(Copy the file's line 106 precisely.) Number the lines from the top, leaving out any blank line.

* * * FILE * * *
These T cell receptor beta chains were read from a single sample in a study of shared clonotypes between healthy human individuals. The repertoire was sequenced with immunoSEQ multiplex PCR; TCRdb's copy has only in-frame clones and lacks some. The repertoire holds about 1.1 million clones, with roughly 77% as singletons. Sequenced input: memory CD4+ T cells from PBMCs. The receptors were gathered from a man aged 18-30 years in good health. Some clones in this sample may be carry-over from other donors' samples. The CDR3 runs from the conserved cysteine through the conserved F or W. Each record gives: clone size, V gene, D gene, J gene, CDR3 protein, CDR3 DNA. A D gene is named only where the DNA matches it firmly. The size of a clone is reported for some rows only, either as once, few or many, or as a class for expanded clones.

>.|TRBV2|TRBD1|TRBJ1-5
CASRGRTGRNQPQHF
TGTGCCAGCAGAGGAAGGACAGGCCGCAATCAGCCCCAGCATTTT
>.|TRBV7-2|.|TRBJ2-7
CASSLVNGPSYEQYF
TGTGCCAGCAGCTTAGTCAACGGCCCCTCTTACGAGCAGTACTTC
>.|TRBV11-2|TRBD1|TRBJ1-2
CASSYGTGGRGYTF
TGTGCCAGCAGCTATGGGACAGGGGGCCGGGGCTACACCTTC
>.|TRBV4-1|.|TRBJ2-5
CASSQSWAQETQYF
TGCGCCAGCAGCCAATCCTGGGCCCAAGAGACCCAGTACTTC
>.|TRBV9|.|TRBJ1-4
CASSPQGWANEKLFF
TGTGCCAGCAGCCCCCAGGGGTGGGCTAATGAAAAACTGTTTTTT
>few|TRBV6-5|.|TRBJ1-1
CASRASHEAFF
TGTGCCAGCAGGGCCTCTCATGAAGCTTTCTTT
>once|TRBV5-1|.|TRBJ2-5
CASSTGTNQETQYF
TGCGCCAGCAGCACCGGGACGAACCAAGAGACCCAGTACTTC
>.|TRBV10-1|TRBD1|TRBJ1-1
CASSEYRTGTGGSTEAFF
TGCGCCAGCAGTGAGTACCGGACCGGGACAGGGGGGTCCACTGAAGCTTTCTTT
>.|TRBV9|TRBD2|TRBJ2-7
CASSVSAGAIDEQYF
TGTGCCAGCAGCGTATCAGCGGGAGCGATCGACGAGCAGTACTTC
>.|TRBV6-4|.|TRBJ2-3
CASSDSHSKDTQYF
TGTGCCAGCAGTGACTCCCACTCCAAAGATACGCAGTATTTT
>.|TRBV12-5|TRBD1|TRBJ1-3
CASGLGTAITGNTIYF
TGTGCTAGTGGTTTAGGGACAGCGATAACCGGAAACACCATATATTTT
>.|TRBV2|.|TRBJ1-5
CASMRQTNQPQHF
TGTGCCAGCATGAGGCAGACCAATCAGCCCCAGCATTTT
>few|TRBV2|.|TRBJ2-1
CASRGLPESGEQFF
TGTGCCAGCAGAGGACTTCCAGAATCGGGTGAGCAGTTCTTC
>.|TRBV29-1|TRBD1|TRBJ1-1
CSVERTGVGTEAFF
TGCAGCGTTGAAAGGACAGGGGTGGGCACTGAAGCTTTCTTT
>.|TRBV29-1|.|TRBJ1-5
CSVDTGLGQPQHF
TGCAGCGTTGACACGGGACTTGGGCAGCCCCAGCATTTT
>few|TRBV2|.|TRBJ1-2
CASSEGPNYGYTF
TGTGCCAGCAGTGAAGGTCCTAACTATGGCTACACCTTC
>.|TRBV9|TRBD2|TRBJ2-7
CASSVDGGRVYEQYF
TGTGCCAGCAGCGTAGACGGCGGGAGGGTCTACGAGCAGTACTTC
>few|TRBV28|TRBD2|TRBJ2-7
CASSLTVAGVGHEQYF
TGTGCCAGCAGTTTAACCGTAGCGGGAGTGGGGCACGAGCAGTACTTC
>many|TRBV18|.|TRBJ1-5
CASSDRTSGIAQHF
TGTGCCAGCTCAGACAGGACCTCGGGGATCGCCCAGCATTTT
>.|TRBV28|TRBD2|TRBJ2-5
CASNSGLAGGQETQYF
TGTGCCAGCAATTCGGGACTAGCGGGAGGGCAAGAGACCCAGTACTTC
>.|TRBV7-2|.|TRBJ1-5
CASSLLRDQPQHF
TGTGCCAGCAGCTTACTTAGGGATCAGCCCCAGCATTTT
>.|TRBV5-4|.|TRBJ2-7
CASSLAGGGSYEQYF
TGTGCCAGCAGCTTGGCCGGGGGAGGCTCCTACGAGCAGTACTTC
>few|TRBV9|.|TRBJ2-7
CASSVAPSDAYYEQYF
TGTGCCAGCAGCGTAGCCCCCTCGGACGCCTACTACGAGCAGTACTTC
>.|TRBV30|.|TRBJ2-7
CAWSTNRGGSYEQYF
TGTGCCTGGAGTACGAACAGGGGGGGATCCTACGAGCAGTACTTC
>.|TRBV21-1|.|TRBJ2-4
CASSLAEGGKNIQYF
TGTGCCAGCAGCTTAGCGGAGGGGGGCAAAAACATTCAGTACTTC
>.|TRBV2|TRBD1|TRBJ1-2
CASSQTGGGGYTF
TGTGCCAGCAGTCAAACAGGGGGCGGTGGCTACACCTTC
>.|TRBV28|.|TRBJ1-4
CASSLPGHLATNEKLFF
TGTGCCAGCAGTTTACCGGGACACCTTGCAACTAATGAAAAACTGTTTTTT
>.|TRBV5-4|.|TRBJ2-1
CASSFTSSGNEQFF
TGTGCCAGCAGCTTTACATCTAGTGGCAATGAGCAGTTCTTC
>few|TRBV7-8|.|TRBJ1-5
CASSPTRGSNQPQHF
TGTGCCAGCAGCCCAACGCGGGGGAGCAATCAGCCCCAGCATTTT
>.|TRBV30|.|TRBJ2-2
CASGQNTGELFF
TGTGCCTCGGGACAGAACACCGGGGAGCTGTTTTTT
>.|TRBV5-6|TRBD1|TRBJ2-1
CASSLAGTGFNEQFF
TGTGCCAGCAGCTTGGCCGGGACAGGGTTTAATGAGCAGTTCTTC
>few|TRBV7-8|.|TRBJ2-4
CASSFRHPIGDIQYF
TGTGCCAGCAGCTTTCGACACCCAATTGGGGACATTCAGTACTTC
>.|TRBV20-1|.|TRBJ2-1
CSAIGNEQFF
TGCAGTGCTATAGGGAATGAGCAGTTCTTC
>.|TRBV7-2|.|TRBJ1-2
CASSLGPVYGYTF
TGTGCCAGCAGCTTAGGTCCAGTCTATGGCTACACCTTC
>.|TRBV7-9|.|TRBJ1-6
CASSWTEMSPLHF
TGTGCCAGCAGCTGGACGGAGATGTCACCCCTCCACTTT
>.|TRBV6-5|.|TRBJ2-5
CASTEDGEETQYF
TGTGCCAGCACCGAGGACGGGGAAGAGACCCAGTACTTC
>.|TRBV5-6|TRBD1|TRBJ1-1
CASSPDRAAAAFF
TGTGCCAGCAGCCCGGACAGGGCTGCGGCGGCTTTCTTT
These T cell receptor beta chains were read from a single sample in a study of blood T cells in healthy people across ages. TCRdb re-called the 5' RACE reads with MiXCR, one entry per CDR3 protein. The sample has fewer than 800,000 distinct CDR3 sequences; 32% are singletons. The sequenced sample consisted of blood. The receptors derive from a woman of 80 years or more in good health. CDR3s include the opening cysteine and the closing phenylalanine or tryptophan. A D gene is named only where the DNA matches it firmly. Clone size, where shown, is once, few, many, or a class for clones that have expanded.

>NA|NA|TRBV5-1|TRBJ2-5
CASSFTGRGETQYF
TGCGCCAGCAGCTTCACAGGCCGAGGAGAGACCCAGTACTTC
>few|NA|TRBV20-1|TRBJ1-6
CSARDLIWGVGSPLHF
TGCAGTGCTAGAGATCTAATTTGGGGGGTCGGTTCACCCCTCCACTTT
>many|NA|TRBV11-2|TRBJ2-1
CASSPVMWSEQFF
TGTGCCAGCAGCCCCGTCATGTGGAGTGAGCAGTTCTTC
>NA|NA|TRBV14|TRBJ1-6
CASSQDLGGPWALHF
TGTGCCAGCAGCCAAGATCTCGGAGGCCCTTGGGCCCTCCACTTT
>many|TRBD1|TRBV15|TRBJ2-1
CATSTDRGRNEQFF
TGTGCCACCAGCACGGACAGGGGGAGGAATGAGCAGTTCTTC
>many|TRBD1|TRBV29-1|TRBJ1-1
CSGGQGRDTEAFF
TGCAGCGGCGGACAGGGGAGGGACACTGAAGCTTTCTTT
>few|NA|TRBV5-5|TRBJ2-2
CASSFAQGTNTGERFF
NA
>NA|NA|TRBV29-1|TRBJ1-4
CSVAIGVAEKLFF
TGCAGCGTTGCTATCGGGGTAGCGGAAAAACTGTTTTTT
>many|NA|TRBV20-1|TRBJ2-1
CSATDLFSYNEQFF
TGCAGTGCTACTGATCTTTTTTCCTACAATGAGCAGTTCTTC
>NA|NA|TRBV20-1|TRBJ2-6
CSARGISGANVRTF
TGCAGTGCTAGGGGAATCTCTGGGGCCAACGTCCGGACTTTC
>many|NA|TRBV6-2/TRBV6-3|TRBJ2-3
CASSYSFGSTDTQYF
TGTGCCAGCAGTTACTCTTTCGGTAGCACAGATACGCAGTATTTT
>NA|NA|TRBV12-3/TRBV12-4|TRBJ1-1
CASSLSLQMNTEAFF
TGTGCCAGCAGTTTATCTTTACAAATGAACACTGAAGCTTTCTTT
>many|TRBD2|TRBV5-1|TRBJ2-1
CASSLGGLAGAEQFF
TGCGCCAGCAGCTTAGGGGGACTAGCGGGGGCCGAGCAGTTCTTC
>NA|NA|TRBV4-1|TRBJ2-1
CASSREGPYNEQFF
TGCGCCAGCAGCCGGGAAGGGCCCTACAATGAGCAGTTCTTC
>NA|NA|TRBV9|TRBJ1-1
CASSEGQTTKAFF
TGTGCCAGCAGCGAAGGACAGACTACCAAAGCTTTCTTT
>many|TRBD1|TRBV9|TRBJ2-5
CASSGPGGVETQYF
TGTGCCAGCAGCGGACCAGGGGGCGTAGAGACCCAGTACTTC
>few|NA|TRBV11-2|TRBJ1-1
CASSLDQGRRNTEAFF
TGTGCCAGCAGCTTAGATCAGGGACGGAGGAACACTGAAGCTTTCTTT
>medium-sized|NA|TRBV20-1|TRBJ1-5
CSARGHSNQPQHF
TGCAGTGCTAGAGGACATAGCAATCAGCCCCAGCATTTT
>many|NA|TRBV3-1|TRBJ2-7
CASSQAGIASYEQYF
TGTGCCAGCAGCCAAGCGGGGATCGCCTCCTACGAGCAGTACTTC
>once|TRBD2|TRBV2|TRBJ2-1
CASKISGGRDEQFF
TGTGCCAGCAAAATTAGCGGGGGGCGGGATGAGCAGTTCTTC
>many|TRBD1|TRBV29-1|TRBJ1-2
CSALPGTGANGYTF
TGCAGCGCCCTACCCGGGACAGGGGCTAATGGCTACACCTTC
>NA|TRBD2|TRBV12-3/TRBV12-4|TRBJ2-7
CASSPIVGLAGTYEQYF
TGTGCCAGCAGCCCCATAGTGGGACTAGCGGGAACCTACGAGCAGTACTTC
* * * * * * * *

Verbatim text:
TGTGCCAGCAGCTGGACGGAGATGTCACCCCTCCACTTT